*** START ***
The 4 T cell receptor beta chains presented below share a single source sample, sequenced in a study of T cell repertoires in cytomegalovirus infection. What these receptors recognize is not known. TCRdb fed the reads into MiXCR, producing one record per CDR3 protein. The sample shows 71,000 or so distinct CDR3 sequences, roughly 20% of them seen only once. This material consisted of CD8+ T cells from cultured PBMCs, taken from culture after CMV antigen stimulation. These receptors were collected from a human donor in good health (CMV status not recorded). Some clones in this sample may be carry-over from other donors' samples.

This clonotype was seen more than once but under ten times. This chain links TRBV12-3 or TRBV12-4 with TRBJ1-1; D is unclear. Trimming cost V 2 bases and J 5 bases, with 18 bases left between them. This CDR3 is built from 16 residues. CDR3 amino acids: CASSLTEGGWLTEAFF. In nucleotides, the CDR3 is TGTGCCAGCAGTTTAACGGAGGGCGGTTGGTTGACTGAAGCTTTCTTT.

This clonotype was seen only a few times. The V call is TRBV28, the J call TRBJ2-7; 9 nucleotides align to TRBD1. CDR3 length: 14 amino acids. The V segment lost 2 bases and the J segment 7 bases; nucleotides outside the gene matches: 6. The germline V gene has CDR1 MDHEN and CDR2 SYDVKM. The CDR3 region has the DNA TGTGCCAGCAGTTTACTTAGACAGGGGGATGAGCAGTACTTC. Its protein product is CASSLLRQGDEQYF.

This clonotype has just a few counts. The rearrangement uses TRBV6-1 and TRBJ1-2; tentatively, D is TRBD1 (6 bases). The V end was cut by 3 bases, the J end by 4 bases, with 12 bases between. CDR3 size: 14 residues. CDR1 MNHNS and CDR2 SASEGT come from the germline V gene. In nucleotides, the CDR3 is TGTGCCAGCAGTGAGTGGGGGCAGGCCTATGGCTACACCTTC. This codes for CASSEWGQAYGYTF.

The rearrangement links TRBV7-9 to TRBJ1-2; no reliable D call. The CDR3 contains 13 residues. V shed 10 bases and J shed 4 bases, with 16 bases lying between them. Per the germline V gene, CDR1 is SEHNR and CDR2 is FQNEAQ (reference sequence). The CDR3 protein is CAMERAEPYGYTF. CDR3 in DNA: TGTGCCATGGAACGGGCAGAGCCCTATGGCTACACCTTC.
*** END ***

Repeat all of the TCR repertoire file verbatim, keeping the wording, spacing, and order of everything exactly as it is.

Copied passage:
The 4 T cell receptor beta chains presented below share a single source sample, sequenced in a study of T cell repertoires in cytomegalovirus infection. What these receptors recognize is not known. TCRdb fed the reads into MiXCR, producing one record per CDR3 protein. The sample shows 71,000 or so distinct CDR3 sequences, roughly 20% of them seen only once. This material consisted of CD8+ T cells from cultured PBMCs, taken from culture after CMV antigen stimulation. These receptors were collected from a human donor in good health (CMV status not recorded). Some clones in this sample may be carry-over from other donors' samples.

This clonotype was seen more than once but under ten times. This chain links TRBV12-3 or TRBV12-4 with TRBJ1-1; D is unclear. Trimming cost V 2 bases and J 5 bases, with 18 bases left between them. This CDR3 is built from 16 residues. CDR3 amino acids: CASSLTEGGWLTEAFF. In nucleotides, the CDR3 is TGTGCCAGCAGTTTAACGGAGGGCGGTTGGTTGACTGAAGCTTTCTTT.

This clonotype was seen only a few times. The V call is TRBV28, the J call TRBJ2-7; 9 nucleotides align to TRBD1. CDR3 length: 14 amino acids. The V segment lost 2 bases and the J segment 7 bases; nucleotides outside the gene matches: 6. The germline V gene has CDR1 MDHEN and CDR2 SYDVKM. The CDR3 region has the DNA TGTGCCAGCAGTTTACTTAGACAGGGGGATGAGCAGTACTTC. Its protein product is CASSLLRQGDEQYF.

This clonotype has just a few counts. The rearrangement uses TRBV6-1 and TRBJ1-2; tentatively, D is TRBD1 (6 bases). The V end was cut by 3 bases, the J end by 4 bases, with 12 bases between. CDR3 size: 14 residues. CDR1 MNHNS and CDR2 SASEGT come from the germline V gene. In nucleotides, the CDR3 is TGTGCCAGCAGTGAGTGGGGGCAGGCCTATGGCTACACCTTC. This codes for CASSEWGQAYGYTF.

The rearrangement links TRBV7-9 to TRBJ1-2; no reliable D call. The CDR3 contains 13 residues. V shed 10 bases and J shed 4 bases, with 16 bases lying between them. Per the germline V gene, CDR1 is SEHNR and CDR2 is FQNEAQ (reference sequence). The CDR3 protein is CAMERAEPYGYTF. CDR3 in DNA: TGTGCCATGGAACGGGCAGAGCCCTATGGCTACACCTTC.